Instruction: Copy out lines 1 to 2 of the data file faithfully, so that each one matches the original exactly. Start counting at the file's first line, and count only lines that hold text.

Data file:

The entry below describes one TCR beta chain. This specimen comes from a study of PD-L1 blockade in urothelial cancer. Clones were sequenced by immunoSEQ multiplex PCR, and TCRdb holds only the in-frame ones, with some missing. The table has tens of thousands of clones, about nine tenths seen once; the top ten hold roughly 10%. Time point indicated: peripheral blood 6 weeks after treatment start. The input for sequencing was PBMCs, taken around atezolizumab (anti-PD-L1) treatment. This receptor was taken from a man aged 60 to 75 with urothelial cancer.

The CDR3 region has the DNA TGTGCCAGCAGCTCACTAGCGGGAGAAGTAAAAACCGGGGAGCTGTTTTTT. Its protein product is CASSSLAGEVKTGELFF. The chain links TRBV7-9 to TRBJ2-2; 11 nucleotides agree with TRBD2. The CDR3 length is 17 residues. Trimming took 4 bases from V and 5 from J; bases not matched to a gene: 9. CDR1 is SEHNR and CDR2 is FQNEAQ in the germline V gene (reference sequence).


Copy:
The entry below describes one TCR beta chain. This specimen comes from a study of PD-L1 blockade in urothelial cancer. Clones were sequenced by immunoSEQ multiplex PCR, and TCRdb holds only the in-frame ones, with some missing. The table has tens of thousands of clones, about nine tenths seen once; the top ten hold roughly 10%. Time point indicated: peripheral blood 6 weeks after treatment start. The input for sequencing was PBMCs, taken around atezolizumab (anti-PD-L1) treatment. This receptor was taken from a man aged 60 to 75 with urothelial cancer.

The CDR3 region has the DNA TGTGCCAGCAGCTCACTAGCGGGAGAAGTAAAAACCGGGGAGCTGTTTTTT. Its protein product is CASSSLAGEVKTGELFF. The chain links TRBV7-9 to TRBJ2-2; 11 nucleotides agree with TRBD2. The CDR3 length is 17 residues. Trimming took 4 bases from V and 5 from J; bases not matched to a gene: 9. CDR1 is SEHNR and CDR2 is FQNEAQ in the germline V gene (reference sequence).